This URL should give you an idea - http://www.vmware.com/products/vi/buy.html

If you want to have options like Template Creation for deployment of VMs and cloning options, then you would be needing either VMware vCenter Foundation (only a max of 3 ESX hosts could be managed) or vCenter Standard License (a max of 200 ESX Hosts could be managed)
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vmwarun - ArunCommented:
If you would be using SAN for storing your VMs, you can use VCB in SAN Mode in line with third party backup options like IBM Tivoli, Symantec Backup Exec,etc

For detailed explanation about VMware Backup check this guide - http://www.vmware.com/pdf/vi3_35/esx_3/r35u2/vi3_35_25_u2_vm_backup.pdf
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markzzCommented:
There are a great number of hardware and therefore software configurations you could use.
I will make a suggestions of how I'd likely deal with an environment like you have mentioned.
2-3 ESX Host servers running ESX enterprise edition.
Another physical server for VC (virtual Centre), VCB (VMWares Backup), Physical Tape Drive also connected to this server.
SAN you'll need one. Something like the Smaller NetApp, or maybe an EMC Clarion CX320 with a mix of SAS and SATA disks (in separate trays, don't mix disk types on the same chanel)

All servers should be of a good standard, eg. by HP DL385g2 if moneys tight or go the DL385g5 and if you brimming with cash maybe the DL380g6 (just not sure about those new Intel CPU's)
As has been mentioned, Virtualisation does put all your eggs in one basket, be sure you buy hardware with at least redundant disks, power, fans. You'll need 4 or nore NIC ports
2x Network switches, eg. HP Procurve 2800 series. You'll need to be able to VLAN and ideally perform simple routing if you have multiple VLANS to address. If not 2x Procurve 1800-g would do the trick.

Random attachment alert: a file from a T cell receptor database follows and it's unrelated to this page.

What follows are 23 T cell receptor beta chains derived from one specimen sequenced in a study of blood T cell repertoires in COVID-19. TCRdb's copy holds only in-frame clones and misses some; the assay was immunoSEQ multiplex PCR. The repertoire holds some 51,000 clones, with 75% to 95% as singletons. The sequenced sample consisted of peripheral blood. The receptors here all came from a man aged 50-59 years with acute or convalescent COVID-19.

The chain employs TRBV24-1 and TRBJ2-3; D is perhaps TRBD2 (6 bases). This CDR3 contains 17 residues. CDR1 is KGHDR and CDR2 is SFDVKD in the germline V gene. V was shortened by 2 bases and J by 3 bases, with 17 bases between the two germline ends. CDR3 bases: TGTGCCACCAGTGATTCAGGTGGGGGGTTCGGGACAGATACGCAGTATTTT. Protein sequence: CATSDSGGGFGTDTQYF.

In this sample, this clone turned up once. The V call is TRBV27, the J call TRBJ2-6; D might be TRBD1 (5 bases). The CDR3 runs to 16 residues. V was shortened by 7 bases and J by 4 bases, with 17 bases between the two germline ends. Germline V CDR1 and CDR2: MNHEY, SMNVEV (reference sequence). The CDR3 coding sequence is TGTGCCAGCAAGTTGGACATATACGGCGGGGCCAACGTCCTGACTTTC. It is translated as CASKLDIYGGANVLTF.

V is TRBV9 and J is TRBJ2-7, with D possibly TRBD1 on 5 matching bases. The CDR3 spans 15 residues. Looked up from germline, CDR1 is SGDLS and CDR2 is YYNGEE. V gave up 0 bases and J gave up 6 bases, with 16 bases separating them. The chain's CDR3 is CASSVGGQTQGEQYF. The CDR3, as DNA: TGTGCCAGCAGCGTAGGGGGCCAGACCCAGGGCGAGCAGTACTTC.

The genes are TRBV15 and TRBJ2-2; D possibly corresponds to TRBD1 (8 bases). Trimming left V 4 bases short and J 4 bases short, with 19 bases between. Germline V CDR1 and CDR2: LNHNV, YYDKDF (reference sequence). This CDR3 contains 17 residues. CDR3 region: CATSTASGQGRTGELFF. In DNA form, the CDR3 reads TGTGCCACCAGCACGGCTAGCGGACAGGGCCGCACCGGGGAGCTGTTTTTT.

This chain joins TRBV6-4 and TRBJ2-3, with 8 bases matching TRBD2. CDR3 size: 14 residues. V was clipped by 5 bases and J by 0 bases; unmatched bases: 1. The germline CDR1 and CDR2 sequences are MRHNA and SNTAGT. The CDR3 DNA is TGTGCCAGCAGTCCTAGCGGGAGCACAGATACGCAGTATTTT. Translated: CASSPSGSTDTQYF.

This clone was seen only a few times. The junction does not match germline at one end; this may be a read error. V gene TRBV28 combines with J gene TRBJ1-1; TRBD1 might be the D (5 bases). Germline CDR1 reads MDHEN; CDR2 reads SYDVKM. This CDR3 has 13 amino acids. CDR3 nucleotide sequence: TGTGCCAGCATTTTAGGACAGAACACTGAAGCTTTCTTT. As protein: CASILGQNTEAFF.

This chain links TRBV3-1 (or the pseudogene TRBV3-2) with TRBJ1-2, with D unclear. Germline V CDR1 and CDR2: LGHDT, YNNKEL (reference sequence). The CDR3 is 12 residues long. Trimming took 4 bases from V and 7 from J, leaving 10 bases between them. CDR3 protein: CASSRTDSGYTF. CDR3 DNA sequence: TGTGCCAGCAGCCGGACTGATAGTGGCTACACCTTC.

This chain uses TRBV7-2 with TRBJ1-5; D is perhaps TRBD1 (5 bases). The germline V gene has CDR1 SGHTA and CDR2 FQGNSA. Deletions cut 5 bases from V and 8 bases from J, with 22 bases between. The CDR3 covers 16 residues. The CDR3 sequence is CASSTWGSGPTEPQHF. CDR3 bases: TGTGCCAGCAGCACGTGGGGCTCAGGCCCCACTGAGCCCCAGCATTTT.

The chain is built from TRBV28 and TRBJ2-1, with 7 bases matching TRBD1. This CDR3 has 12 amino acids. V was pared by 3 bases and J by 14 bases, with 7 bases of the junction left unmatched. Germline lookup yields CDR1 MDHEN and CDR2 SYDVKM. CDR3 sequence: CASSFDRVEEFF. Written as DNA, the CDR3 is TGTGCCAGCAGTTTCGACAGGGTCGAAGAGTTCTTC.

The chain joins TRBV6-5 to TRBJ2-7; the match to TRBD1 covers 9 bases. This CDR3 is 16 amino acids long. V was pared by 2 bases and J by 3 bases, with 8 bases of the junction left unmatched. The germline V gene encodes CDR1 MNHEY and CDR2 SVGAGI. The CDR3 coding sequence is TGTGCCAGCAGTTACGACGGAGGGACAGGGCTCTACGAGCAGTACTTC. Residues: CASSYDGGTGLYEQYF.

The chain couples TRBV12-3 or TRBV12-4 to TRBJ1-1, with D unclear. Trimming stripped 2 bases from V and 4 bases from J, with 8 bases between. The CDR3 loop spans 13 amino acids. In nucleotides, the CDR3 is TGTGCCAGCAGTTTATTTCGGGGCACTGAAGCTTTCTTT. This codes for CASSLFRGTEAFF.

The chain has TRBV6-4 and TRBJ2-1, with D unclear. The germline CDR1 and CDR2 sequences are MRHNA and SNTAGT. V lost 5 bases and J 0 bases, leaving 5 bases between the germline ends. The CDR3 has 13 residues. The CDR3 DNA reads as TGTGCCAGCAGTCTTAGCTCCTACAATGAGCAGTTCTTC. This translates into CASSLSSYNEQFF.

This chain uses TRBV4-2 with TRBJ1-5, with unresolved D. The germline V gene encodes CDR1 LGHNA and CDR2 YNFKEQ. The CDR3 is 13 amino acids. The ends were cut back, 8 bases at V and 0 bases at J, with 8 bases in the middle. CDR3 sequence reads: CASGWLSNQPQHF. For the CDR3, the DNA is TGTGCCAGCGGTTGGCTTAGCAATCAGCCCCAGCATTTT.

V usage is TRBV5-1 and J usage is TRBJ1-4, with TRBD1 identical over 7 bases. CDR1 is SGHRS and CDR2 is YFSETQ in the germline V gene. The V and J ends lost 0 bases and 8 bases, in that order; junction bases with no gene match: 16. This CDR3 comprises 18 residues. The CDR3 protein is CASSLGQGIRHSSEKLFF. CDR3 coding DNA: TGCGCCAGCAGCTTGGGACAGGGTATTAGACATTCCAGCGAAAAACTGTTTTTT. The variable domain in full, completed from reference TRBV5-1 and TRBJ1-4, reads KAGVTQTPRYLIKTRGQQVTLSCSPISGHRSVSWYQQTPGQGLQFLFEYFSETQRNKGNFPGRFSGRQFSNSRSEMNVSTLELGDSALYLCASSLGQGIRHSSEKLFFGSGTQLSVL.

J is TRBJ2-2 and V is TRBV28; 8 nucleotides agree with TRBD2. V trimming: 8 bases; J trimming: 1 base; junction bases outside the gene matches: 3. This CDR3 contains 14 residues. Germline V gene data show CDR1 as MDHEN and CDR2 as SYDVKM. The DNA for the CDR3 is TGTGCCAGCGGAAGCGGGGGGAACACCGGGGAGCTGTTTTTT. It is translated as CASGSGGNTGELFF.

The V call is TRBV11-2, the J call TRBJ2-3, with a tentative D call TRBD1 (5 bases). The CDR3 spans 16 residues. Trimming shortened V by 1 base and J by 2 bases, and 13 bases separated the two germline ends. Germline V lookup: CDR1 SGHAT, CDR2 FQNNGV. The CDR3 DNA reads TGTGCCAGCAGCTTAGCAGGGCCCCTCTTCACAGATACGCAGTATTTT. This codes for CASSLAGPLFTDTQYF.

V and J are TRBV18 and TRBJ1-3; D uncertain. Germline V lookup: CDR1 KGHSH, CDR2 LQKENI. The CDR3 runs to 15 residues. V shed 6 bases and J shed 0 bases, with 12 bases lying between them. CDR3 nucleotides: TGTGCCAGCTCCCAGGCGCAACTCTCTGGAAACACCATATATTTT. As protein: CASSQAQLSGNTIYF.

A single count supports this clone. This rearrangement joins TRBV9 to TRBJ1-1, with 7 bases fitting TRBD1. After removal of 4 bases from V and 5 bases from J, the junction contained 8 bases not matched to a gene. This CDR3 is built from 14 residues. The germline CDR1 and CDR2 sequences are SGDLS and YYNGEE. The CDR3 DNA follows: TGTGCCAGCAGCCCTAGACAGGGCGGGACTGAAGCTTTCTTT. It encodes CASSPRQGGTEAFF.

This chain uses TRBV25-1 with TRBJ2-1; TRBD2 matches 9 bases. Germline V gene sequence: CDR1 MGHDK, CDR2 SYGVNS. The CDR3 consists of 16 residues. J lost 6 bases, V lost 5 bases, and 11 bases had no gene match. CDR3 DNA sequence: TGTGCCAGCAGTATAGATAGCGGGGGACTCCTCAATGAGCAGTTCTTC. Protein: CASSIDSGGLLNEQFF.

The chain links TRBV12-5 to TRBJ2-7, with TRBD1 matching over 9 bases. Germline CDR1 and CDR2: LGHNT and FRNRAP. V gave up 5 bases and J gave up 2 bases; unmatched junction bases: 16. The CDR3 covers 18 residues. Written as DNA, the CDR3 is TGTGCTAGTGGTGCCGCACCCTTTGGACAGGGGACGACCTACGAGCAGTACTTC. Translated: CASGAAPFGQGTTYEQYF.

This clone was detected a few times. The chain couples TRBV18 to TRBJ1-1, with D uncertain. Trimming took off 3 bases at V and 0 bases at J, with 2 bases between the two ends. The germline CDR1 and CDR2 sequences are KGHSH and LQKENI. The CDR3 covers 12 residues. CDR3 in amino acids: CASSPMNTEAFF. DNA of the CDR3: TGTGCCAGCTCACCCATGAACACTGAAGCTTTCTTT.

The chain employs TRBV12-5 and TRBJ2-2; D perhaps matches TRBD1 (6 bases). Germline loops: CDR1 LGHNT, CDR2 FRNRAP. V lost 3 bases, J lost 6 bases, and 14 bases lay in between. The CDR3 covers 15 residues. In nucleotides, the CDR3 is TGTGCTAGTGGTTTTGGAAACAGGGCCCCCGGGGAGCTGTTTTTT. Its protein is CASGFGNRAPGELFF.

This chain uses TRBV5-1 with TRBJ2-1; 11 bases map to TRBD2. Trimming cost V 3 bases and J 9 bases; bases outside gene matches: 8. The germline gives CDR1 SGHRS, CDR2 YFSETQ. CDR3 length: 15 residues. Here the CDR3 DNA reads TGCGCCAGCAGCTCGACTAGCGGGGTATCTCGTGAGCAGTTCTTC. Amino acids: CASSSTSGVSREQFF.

Again ensure everything is redundant, server hardware, switches, network paths, storage paths.

Use VCB for backup, the new version in ESX4 will offer file level restores which actually work.VCB backs up the entire running server, so you can be sure you can restore it.
Hope this helps
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yostnetAuthor Commented:
MarkZZ -

Would you happen to have a part # for the NEtapp device you are referring to?  

Everything will be on the same VLAN, your purpose for 2 switches is failover?  
How is the Clarion/Netapp connected, ethernet-iscsi?
Why four NICS?

thanks

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markzzCommented:
Off hand I don't have part numbers but could suggest you look at something like the FAS2000 range.
I believe these are around the 3k mark but expect this doesn't include any disk.

I would strongly suggest you separate your IP traffic into vlans.
By vlaning your will not only benifit from the additional management abilities but your will be able to ensure peak performance of the rather performance limited IP Storage network.
Don't expect to achieve 1Gb through put on a 1Gb NIC. with all the overheads and resends you likely get 60-80% of that 1Gb max.
But the point is that once you get over about 50% utilisation your latency will increase significantly, at this point can you bin a cascading downward spiral. As latancy increases you NIC's wait, therefore your CPU's queue, therefore your memory utilisation increases with creates additional swapping, which creates IO which increases your NIC utiliisation, which creates queueing, Of course I could continue but I'm sure your get the point.
By architecting your environment rather than plonking it in the rack your giving yourself the best chance to shine in the bosses eyes.
For example
If you underspec something and the boss gives you a 40k budget to only see a solution which can't cut it your not going to get a Christmas bonus. Where as if your spend 45K so you can implement and aarchitected solution you'll look fine.
It's better to cry once..
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yostnetAuthor Commented:
thanks for all of the assistance.